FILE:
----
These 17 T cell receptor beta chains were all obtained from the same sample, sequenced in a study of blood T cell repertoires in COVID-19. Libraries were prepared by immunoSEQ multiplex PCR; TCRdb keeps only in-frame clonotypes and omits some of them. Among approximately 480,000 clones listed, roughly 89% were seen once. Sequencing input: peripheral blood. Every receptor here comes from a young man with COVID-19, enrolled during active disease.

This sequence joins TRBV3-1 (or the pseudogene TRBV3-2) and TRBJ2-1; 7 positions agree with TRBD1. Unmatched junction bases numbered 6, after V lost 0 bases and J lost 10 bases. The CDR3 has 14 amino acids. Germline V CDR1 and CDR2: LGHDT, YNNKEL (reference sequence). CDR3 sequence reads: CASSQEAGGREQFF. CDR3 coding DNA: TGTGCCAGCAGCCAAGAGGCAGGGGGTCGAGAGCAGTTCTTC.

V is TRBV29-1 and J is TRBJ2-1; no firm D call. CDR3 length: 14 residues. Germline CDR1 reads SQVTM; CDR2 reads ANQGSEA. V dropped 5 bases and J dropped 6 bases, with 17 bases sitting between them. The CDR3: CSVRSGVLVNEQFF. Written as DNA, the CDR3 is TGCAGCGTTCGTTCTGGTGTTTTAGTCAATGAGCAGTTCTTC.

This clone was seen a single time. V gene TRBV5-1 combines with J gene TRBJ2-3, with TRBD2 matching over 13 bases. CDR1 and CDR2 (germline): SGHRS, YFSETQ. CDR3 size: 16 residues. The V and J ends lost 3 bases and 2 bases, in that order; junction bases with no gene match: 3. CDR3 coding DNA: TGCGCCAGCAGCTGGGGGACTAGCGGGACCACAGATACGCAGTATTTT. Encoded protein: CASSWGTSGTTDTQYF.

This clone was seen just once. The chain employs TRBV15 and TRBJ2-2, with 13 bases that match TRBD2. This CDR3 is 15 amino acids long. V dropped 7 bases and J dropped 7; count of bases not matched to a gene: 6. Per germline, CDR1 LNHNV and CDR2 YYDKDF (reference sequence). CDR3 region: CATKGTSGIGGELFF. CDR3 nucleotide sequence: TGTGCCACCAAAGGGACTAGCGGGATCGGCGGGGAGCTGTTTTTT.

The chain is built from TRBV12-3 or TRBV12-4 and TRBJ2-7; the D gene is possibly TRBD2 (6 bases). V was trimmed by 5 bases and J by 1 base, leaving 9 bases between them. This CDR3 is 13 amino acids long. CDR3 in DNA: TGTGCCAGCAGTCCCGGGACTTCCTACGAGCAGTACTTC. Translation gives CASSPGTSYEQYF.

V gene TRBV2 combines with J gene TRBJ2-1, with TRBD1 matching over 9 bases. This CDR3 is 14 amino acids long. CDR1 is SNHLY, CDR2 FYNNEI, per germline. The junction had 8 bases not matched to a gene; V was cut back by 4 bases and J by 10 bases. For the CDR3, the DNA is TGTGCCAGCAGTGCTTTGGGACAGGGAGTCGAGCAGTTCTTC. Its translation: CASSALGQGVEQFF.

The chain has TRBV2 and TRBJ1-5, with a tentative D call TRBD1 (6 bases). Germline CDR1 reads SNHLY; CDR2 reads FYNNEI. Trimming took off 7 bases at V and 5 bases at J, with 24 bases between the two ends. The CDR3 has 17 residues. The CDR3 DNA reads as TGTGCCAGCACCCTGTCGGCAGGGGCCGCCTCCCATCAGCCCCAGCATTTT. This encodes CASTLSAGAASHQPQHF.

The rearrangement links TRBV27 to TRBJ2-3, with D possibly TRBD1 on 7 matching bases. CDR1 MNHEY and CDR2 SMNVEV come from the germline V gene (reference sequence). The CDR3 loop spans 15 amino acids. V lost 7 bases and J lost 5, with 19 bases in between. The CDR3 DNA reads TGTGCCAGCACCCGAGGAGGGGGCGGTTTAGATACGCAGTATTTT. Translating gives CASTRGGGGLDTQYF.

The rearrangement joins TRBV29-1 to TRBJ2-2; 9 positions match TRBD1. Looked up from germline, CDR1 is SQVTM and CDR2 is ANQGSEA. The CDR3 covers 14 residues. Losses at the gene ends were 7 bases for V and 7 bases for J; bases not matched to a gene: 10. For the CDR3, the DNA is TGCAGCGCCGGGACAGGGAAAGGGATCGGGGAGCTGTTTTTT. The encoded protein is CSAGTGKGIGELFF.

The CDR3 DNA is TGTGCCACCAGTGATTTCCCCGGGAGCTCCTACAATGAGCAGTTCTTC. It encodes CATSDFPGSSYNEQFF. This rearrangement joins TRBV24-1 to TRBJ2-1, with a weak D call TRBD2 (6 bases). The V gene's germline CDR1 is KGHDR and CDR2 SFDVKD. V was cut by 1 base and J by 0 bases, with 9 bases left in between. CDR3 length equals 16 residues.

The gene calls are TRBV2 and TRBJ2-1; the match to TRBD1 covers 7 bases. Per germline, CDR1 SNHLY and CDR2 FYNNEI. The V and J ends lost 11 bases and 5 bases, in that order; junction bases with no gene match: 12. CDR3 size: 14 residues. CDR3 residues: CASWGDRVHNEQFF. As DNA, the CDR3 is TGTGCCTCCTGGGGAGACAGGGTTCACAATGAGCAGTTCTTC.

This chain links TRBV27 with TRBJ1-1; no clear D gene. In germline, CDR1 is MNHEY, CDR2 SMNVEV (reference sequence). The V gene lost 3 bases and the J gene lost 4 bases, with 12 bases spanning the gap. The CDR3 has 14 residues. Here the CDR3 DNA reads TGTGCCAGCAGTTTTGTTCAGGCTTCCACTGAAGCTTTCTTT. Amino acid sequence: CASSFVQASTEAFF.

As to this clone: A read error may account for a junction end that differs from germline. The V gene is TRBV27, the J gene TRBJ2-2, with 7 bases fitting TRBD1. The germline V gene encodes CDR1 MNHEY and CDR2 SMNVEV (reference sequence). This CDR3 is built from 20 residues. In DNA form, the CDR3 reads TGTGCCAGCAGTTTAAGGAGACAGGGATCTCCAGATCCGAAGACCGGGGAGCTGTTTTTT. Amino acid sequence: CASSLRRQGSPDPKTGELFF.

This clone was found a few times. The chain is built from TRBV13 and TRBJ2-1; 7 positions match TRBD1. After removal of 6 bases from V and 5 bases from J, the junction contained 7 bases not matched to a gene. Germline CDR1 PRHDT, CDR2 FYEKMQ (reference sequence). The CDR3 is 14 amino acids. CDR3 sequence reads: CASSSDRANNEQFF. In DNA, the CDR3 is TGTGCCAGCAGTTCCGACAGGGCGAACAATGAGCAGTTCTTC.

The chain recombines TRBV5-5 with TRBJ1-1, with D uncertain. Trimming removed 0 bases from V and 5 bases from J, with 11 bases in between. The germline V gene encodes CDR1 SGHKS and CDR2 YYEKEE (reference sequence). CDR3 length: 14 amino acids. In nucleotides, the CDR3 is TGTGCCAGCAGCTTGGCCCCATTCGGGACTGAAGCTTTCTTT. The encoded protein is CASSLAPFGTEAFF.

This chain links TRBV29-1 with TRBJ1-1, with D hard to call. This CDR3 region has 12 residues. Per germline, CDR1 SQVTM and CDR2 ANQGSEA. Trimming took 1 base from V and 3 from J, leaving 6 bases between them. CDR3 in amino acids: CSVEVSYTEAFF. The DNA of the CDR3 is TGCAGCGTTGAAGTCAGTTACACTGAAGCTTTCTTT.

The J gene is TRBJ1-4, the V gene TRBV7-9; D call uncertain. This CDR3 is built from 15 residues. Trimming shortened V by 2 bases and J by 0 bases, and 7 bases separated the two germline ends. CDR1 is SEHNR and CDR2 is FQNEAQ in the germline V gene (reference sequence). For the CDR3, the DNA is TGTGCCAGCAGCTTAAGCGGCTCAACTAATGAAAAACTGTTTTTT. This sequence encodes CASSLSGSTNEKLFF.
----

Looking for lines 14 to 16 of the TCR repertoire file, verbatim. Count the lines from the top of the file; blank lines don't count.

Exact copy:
As to this clone: A read error may account for a junction end that differs from germline. The V gene is TRBV27, the J gene TRBJ2-2, with 7 bases fitting TRBD1. The germline V gene encodes CDR1 MNHEY and CDR2 SMNVEV (reference sequence). This CDR3 is built from 20 residues. In DNA form, the CDR3 reads TGTGCCAGCAGTTTAAGGAGACAGGGATCTCCAGATCCGAAGACCGGGGAGCTGTTTTTT. Amino acid sequence: CASSLRRQGSPDPKTGELFF.

This clone was found a few times. The chain is built from TRBV13 and TRBJ2-1; 7 positions match TRBD1. After removal of 6 bases from V and 5 bases from J, the junction contained 7 bases not matched to a gene. Germline CDR1 PRHDT, CDR2 FYEKMQ (reference sequence). The CDR3 is 14 amino acids. CDR3 sequence reads: CASSSDRANNEQFF. In DNA, the CDR3 is TGTGCCAGCAGTTCCGACAGGGCGAACAATGAGCAGTTCTTC.

The chain recombines TRBV5-5 with TRBJ1-1, with D uncertain. Trimming removed 0 bases from V and 5 bases from J, with 11 bases in between. The germline V gene encodes CDR1 SGHKS and CDR2 YYEKEE (reference sequence). CDR3 length: 14 amino acids. In nucleotides, the CDR3 is TGTGCCAGCAGCTTGGCCCCATTCGGGACTGAAGCTTTCTTT. The encoded protein is CASSLAPFGTEAFF.